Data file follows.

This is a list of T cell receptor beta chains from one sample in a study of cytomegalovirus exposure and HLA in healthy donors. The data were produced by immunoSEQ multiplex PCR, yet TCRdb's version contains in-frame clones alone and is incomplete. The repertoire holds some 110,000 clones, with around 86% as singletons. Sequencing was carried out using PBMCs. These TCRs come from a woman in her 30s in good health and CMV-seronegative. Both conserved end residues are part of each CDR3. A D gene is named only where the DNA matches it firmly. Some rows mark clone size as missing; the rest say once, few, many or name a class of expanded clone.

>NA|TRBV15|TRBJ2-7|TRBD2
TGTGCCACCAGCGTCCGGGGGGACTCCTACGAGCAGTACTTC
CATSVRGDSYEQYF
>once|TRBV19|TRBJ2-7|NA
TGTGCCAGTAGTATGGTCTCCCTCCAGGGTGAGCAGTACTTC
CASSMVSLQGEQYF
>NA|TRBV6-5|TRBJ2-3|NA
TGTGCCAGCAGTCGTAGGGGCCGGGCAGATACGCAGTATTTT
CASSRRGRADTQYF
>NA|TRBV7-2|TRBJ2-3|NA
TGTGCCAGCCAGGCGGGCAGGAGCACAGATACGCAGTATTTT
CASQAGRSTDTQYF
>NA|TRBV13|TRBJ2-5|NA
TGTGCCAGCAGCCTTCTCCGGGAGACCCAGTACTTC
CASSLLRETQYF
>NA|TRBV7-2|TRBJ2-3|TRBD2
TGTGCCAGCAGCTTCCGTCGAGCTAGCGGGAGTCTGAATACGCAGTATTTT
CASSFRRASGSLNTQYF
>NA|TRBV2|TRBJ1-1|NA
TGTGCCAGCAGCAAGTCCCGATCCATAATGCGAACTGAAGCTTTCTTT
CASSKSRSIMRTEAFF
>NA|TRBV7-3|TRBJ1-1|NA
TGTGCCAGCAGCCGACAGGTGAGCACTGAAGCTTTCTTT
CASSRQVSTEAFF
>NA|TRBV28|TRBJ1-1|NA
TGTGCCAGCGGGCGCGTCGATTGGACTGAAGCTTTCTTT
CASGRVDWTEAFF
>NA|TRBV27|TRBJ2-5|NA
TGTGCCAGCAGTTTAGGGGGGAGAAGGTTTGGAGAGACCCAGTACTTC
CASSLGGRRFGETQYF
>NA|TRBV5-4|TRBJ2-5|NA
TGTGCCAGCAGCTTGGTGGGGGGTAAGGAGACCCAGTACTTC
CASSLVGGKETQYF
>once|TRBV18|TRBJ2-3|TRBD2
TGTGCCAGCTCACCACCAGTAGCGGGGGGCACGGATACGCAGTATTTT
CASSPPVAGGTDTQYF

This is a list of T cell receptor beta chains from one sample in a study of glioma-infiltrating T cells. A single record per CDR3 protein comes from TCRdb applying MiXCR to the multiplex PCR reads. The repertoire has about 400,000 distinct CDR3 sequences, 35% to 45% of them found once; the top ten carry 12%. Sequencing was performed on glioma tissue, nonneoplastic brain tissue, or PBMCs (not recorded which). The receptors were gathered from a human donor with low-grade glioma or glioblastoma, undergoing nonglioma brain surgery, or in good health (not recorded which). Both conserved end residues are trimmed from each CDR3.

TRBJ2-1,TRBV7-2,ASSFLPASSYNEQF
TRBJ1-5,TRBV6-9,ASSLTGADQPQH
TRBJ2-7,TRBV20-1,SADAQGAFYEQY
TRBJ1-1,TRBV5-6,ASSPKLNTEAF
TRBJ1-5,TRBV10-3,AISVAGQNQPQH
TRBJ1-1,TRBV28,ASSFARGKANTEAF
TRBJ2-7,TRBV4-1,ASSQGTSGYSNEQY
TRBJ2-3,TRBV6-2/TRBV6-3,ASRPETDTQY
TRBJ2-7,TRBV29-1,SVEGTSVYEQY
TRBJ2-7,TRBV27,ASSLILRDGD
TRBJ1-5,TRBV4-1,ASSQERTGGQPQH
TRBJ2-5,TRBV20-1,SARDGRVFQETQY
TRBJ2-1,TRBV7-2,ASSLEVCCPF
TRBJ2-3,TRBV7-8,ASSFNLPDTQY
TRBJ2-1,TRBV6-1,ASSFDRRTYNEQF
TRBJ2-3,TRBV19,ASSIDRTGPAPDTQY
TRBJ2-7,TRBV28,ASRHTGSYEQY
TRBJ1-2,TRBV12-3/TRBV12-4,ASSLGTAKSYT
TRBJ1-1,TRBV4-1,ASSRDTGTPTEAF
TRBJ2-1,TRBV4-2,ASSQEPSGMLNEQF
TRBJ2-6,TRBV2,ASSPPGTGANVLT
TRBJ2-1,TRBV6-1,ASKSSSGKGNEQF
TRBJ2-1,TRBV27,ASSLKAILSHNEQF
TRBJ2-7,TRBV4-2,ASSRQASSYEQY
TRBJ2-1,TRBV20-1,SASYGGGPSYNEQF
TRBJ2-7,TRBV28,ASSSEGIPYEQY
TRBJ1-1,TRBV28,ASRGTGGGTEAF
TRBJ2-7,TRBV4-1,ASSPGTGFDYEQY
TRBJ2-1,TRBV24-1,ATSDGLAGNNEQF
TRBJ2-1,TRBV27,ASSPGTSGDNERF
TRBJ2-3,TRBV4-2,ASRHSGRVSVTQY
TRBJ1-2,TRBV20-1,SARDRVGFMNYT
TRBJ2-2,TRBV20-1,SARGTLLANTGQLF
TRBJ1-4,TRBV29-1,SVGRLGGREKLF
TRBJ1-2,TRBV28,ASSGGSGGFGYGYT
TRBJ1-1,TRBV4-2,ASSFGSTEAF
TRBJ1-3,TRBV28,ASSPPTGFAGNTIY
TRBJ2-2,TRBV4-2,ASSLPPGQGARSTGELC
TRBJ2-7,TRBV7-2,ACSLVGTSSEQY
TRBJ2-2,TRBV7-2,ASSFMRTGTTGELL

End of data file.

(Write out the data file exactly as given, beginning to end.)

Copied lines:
This is a list of T cell receptor beta chains from one sample in a study of cytomegalovirus exposure and HLA in healthy donors. The data were produced by immunoSEQ multiplex PCR, yet TCRdb's version contains in-frame clones alone and is incomplete. The repertoire holds some 110,000 clones, with around 86% as singletons. Sequencing was carried out using PBMCs. These TCRs come from a woman in her 30s in good health and CMV-seronegative. Both conserved end residues are part of each CDR3. A D gene is named only where the DNA matches it firmly. Some rows mark clone size as missing; the rest say once, few, many or name a class of expanded clone.

>NA|TRBV15|TRBJ2-7|TRBD2
TGTGCCACCAGCGTCCGGGGGGACTCCTACGAGCAGTACTTC
CATSVRGDSYEQYF
>once|TRBV19|TRBJ2-7|NA
TGTGCCAGTAGTATGGTCTCCCTCCAGGGTGAGCAGTACTTC
CASSMVSLQGEQYF
>NA|TRBV6-5|TRBJ2-3|NA
TGTGCCAGCAGTCGTAGGGGCCGGGCAGATACGCAGTATTTT
CASSRRGRADTQYF
>NA|TRBV7-2|TRBJ2-3|NA
TGTGCCAGCCAGGCGGGCAGGAGCACAGATACGCAGTATTTT
CASQAGRSTDTQYF
>NA|TRBV13|TRBJ2-5|NA
TGTGCCAGCAGCCTTCTCCGGGAGACCCAGTACTTC
CASSLLRETQYF
>NA|TRBV7-2|TRBJ2-3|TRBD2
TGTGCCAGCAGCTTCCGTCGAGCTAGCGGGAGTCTGAATACGCAGTATTTT
CASSFRRASGSLNTQYF
>NA|TRBV2|TRBJ1-1|NA
TGTGCCAGCAGCAAGTCCCGATCCATAATGCGAACTGAAGCTTTCTTT
CASSKSRSIMRTEAFF
>NA|TRBV7-3|TRBJ1-1|NA
TGTGCCAGCAGCCGACAGGTGAGCACTGAAGCTTTCTTT
CASSRQVSTEAFF
>NA|TRBV28|TRBJ1-1|NA
TGTGCCAGCGGGCGCGTCGATTGGACTGAAGCTTTCTTT
CASGRVDWTEAFF
>NA|TRBV27|TRBJ2-5|NA
TGTGCCAGCAGTTTAGGGGGGAGAAGGTTTGGAGAGACCCAGTACTTC
CASSLGGRRFGETQYF
>NA|TRBV5-4|TRBJ2-5|NA
TGTGCCAGCAGCTTGGTGGGGGGTAAGGAGACCCAGTACTTC
CASSLVGGKETQYF
>once|TRBV18|TRBJ2-3|TRBD2
TGTGCCAGCTCACCACCAGTAGCGGGGGGCACGGATACGCAGTATTTT
CASSPPVAGGTDTQYF

This is a list of T cell receptor beta chains from one sample in a study of glioma-infiltrating T cells. A single record per CDR3 protein comes from TCRdb applying MiXCR to the multiplex PCR reads. The repertoire has about 400,000 distinct CDR3 sequences, 35% to 45% of them found once; the top ten carry 12%. Sequencing was performed on glioma tissue, nonneoplastic brain tissue, or PBMCs (not recorded which). The receptors were gathered from a human donor with low-grade glioma or glioblastoma, undergoing nonglioma brain surgery, or in good health (not recorded which). Both conserved end residues are trimmed from each CDR3.

TRBJ2-1,TRBV7-2,ASSFLPASSYNEQF
TRBJ1-5,TRBV6-9,ASSLTGADQPQH
TRBJ2-7,TRBV20-1,SADAQGAFYEQY
TRBJ1-1,TRBV5-6,ASSPKLNTEAF
TRBJ1-5,TRBV10-3,AISVAGQNQPQH
TRBJ1-1,TRBV28,ASSFARGKANTEAF
TRBJ2-7,TRBV4-1,ASSQGTSGYSNEQY
TRBJ2-3,TRBV6-2/TRBV6-3,ASRPETDTQY
TRBJ2-7,TRBV29-1,SVEGTSVYEQY
TRBJ2-7,TRBV27,ASSLILRDGD
TRBJ1-5,TRBV4-1,ASSQERTGGQPQH
TRBJ2-5,TRBV20-1,SARDGRVFQETQY
TRBJ2-1,TRBV7-2,ASSLEVCCPF
TRBJ2-3,TRBV7-8,ASSFNLPDTQY
TRBJ2-1,TRBV6-1,ASSFDRRTYNEQF
TRBJ2-3,TRBV19,ASSIDRTGPAPDTQY
TRBJ2-7,TRBV28,ASRHTGSYEQY
TRBJ1-2,TRBV12-3/TRBV12-4,ASSLGTAKSYT
TRBJ1-1,TRBV4-1,ASSRDTGTPTEAF
TRBJ2-1,TRBV4-2,ASSQEPSGMLNEQF
TRBJ2-6,TRBV2,ASSPPGTGANVLT
TRBJ2-1,TRBV6-1,ASKSSSGKGNEQF
TRBJ2-1,TRBV27,ASSLKAILSHNEQF
TRBJ2-7,TRBV4-2,ASSRQASSYEQY
TRBJ2-1,TRBV20-1,SASYGGGPSYNEQF
TRBJ2-7,TRBV28,ASSSEGIPYEQY
TRBJ1-1,TRBV28,ASRGTGGGTEAF
TRBJ2-7,TRBV4-1,ASSPGTGFDYEQY
TRBJ2-1,TRBV24-1,ATSDGLAGNNEQF
TRBJ2-1,TRBV27,ASSPGTSGDNERF
TRBJ2-3,TRBV4-2,ASRHSGRVSVTQY
TRBJ1-2,TRBV20-1,SARDRVGFMNYT
TRBJ2-2,TRBV20-1,SARGTLLANTGQLF
TRBJ1-4,TRBV29-1,SVGRLGGREKLF
TRBJ1-2,TRBV28,ASSGGSGGFGYGYT
TRBJ1-1,TRBV4-2,ASSFGSTEAF
TRBJ1-3,TRBV28,ASSPPTGFAGNTIY
TRBJ2-2,TRBV4-2,ASSLPPGQGARSTGELC
TRBJ2-7,TRBV7-2,ACSLVGTSSEQY
TRBJ2-2,TRBV7-2,ASSFMRTGTTGELL